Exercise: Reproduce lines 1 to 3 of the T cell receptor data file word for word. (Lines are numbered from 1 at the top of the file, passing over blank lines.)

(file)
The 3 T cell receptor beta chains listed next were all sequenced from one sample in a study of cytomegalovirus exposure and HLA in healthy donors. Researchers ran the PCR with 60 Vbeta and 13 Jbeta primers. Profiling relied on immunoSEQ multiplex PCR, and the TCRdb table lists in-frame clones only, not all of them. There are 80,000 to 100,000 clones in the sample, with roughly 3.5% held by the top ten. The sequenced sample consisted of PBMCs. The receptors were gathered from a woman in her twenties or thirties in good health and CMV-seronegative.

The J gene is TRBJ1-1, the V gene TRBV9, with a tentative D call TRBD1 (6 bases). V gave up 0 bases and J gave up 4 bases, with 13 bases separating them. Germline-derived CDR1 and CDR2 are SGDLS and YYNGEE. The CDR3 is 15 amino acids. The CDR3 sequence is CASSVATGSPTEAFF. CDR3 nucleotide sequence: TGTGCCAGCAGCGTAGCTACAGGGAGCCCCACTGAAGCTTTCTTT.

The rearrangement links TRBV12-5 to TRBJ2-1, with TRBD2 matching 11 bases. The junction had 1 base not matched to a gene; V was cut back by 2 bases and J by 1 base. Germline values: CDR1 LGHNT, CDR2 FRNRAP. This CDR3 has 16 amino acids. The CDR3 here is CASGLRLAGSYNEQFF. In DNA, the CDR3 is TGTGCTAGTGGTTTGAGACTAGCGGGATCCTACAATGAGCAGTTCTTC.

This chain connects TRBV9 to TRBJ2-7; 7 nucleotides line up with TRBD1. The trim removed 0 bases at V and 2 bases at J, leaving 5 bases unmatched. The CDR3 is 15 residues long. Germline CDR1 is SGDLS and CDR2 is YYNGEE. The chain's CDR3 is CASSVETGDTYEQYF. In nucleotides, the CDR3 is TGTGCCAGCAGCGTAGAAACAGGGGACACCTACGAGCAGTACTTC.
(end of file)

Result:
The 3 T cell receptor beta chains listed next were all sequenced from one sample in a study of cytomegalovirus exposure and HLA in healthy donors. Researchers ran the PCR with 60 Vbeta and 13 Jbeta primers. Profiling relied on immunoSEQ multiplex PCR, and the TCRdb table lists in-frame clones only, not all of them. There are 80,000 to 100,000 clones in the sample, with roughly 3.5% held by the top ten. The sequenced sample consisted of PBMCs. The receptors were gathered from a woman in her twenties or thirties in good health and CMV-seronegative.

The J gene is TRBJ1-1, the V gene TRBV9, with a tentative D call TRBD1 (6 bases). V gave up 0 bases and J gave up 4 bases, with 13 bases separating them. Germline-derived CDR1 and CDR2 are SGDLS and YYNGEE. The CDR3 is 15 amino acids. The CDR3 sequence is CASSVATGSPTEAFF. CDR3 nucleotide sequence: TGTGCCAGCAGCGTAGCTACAGGGAGCCCCACTGAAGCTTTCTTT.

The rearrangement links TRBV12-5 to TRBJ2-1, with TRBD2 matching 11 bases. The junction had 1 base not matched to a gene; V was cut back by 2 bases and J by 1 base. Germline values: CDR1 LGHNT, CDR2 FRNRAP. This CDR3 has 16 amino acids. The CDR3 here is CASGLRLAGSYNEQFF. In DNA, the CDR3 is TGTGCTAGTGGTTTGAGACTAGCGGGATCCTACAATGAGCAGTTCTTC.